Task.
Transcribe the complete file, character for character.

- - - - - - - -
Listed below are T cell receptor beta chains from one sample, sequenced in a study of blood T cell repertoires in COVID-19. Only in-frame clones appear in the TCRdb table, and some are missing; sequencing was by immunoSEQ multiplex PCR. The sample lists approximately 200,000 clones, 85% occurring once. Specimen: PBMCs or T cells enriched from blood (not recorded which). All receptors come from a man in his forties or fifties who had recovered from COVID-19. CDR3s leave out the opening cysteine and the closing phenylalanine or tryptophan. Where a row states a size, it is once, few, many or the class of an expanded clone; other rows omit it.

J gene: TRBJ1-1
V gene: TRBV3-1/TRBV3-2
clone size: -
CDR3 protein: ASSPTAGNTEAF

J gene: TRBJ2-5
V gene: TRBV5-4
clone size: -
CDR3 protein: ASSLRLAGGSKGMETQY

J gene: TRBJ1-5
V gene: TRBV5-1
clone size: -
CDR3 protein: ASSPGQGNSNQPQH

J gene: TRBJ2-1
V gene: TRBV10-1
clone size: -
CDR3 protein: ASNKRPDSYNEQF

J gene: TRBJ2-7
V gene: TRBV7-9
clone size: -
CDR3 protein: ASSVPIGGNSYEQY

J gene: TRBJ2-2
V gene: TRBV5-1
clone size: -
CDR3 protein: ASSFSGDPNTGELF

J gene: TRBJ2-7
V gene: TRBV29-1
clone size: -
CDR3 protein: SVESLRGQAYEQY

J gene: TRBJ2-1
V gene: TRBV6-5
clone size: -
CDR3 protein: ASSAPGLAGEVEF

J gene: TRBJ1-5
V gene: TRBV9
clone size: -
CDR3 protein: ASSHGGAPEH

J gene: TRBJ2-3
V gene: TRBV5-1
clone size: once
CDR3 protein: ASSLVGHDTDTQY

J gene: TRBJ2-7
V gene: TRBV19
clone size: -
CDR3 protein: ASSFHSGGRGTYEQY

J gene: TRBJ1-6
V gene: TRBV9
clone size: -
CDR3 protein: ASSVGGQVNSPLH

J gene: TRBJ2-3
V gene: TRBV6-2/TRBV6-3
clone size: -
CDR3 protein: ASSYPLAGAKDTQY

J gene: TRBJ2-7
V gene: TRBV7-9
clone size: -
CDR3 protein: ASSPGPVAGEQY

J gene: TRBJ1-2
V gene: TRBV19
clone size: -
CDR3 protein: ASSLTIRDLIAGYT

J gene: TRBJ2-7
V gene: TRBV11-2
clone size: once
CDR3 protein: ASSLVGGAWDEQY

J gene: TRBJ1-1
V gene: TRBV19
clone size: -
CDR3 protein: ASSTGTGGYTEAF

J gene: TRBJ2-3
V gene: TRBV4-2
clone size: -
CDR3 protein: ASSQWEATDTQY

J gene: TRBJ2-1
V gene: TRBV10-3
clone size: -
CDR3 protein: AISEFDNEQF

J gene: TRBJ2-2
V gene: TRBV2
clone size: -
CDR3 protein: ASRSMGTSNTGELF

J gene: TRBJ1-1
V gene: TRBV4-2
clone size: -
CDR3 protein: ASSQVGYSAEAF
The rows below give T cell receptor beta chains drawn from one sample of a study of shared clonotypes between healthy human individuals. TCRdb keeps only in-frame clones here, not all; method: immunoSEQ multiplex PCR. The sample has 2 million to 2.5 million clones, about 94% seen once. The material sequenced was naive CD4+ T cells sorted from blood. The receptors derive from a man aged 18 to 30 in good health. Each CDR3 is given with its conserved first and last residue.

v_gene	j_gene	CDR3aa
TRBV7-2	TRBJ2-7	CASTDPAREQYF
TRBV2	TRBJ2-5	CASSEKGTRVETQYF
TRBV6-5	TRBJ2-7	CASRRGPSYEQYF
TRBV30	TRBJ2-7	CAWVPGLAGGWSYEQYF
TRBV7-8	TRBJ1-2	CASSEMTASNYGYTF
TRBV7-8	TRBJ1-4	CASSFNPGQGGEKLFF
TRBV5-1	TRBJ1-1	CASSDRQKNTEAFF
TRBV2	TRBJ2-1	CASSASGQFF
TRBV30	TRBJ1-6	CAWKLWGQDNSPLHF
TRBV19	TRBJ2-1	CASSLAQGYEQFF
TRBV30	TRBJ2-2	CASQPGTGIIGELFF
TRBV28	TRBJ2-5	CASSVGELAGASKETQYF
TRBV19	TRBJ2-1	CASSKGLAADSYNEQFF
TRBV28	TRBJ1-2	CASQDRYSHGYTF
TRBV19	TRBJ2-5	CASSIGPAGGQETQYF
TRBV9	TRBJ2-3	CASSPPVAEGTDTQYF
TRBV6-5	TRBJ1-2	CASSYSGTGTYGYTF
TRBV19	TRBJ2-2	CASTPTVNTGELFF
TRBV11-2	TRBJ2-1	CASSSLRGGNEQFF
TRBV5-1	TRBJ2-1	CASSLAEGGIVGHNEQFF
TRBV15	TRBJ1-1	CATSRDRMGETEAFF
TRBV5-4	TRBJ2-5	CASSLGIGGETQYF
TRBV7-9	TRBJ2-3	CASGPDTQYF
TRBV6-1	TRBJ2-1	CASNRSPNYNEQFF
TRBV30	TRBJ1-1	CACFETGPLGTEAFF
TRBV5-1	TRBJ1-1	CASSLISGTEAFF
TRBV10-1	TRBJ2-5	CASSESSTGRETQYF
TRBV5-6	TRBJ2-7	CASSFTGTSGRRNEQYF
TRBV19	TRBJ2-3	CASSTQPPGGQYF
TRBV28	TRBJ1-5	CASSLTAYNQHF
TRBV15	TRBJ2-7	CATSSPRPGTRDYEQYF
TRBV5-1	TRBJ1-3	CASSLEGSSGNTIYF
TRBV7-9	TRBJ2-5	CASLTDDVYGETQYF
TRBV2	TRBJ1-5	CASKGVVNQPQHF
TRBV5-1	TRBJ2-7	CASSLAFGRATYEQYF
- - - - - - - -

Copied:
Listed below are T cell receptor beta chains from one sample, sequenced in a study of blood T cell repertoires in COVID-19. Only in-frame clones appear in the TCRdb table, and some are missing; sequencing was by immunoSEQ multiplex PCR. The sample lists approximately 200,000 clones, 85% occurring once. Specimen: PBMCs or T cells enriched from blood (not recorded which). All receptors come from a man in his forties or fifties who had recovered from COVID-19. CDR3s leave out the opening cysteine and the closing phenylalanine or tryptophan. Where a row states a size, it is once, few, many or the class of an expanded clone; other rows omit it.

J gene: TRBJ1-1
V gene: TRBV3-1/TRBV3-2
clone size: -
CDR3 protein: ASSPTAGNTEAF

J gene: TRBJ2-5
V gene: TRBV5-4
clone size: -
CDR3 protein: ASSLRLAGGSKGMETQY

J gene: TRBJ1-5
V gene: TRBV5-1
clone size: -
CDR3 protein: ASSPGQGNSNQPQH

J gene: TRBJ2-1
V gene: TRBV10-1
clone size: -
CDR3 protein: ASNKRPDSYNEQF

J gene: TRBJ2-7
V gene: TRBV7-9
clone size: -
CDR3 protein: ASSVPIGGNSYEQY

J gene: TRBJ2-2
V gene: TRBV5-1
clone size: -
CDR3 protein: ASSFSGDPNTGELF

J gene: TRBJ2-7
V gene: TRBV29-1
clone size: -
CDR3 protein: SVESLRGQAYEQY

J gene: TRBJ2-1
V gene: TRBV6-5
clone size: -
CDR3 protein: ASSAPGLAGEVEF

J gene: TRBJ1-5
V gene: TRBV9
clone size: -
CDR3 protein: ASSHGGAPEH

J gene: TRBJ2-3
V gene: TRBV5-1
clone size: once
CDR3 protein: ASSLVGHDTDTQY

J gene: TRBJ2-7
V gene: TRBV19
clone size: -
CDR3 protein: ASSFHSGGRGTYEQY

J gene: TRBJ1-6
V gene: TRBV9
clone size: -
CDR3 protein: ASSVGGQVNSPLH

J gene: TRBJ2-3
V gene: TRBV6-2/TRBV6-3
clone size: -
CDR3 protein: ASSYPLAGAKDTQY

J gene: TRBJ2-7
V gene: TRBV7-9
clone size: -
CDR3 protein: ASSPGPVAGEQY

J gene: TRBJ1-2
V gene: TRBV19
clone size: -
CDR3 protein: ASSLTIRDLIAGYT

J gene: TRBJ2-7
V gene: TRBV11-2
clone size: once
CDR3 protein: ASSLVGGAWDEQY

J gene: TRBJ1-1
V gene: TRBV19
clone size: -
CDR3 protein: ASSTGTGGYTEAF

J gene: TRBJ2-3
V gene: TRBV4-2
clone size: -
CDR3 protein: ASSQWEATDTQY

J gene: TRBJ2-1
V gene: TRBV10-3
clone size: -
CDR3 protein: AISEFDNEQF

J gene: TRBJ2-2
V gene: TRBV2
clone size: -
CDR3 protein: ASRSMGTSNTGELF

J gene: TRBJ1-1
V gene: TRBV4-2
clone size: -
CDR3 protein: ASSQVGYSAEAF
The rows below give T cell receptor beta chains drawn from one sample of a study of shared clonotypes between healthy human individuals. TCRdb keeps only in-frame clones here, not all; method: immunoSEQ multiplex PCR. The sample has 2 million to 2.5 million clones, about 94% seen once. The material sequenced was naive CD4+ T cells sorted from blood. The receptors derive from a man aged 18 to 30 in good health. Each CDR3 is given with its conserved first and last residue.

v_gene	j_gene	CDR3aa
TRBV7-2	TRBJ2-7	CASTDPAREQYF
TRBV2	TRBJ2-5	CASSEKGTRVETQYF
TRBV6-5	TRBJ2-7	CASRRGPSYEQYF
TRBV30	TRBJ2-7	CAWVPGLAGGWSYEQYF
TRBV7-8	TRBJ1-2	CASSEMTASNYGYTF
TRBV7-8	TRBJ1-4	CASSFNPGQGGEKLFF
TRBV5-1	TRBJ1-1	CASSDRQKNTEAFF
TRBV2	TRBJ2-1	CASSASGQFF
TRBV30	TRBJ1-6	CAWKLWGQDNSPLHF
TRBV19	TRBJ2-1	CASSLAQGYEQFF
TRBV30	TRBJ2-2	CASQPGTGIIGELFF
TRBV28	TRBJ2-5	CASSVGELAGASKETQYF
TRBV19	TRBJ2-1	CASSKGLAADSYNEQFF
TRBV28	TRBJ1-2	CASQDRYSHGYTF
TRBV19	TRBJ2-5	CASSIGPAGGQETQYF
TRBV9	TRBJ2-3	CASSPPVAEGTDTQYF
TRBV6-5	TRBJ1-2	CASSYSGTGTYGYTF
TRBV19	TRBJ2-2	CASTPTVNTGELFF
TRBV11-2	TRBJ2-1	CASSSLRGGNEQFF
TRBV5-1	TRBJ2-1	CASSLAEGGIVGHNEQFF
TRBV15	TRBJ1-1	CATSRDRMGETEAFF
TRBV5-4	TRBJ2-5	CASSLGIGGETQYF
TRBV7-9	TRBJ2-3	CASGPDTQYF
TRBV6-1	TRBJ2-1	CASNRSPNYNEQFF
TRBV30	TRBJ1-1	CACFETGPLGTEAFF
TRBV5-1	TRBJ1-1	CASSLISGTEAFF
TRBV10-1	TRBJ2-5	CASSESSTGRETQYF
TRBV5-6	TRBJ2-7	CASSFTGTSGRRNEQYF
TRBV19	TRBJ2-3	CASSTQPPGGQYF
TRBV28	TRBJ1-5	CASSLTAYNQHF
TRBV15	TRBJ2-7	CATSSPRPGTRDYEQYF
TRBV5-1	TRBJ1-3	CASSLEGSSGNTIYF
TRBV7-9	TRBJ2-5	CASLTDDVYGETQYF
TRBV2	TRBJ1-5	CASKGVVNQPQHF
TRBV5-1	TRBJ2-7	CASSLAFGRATYEQYF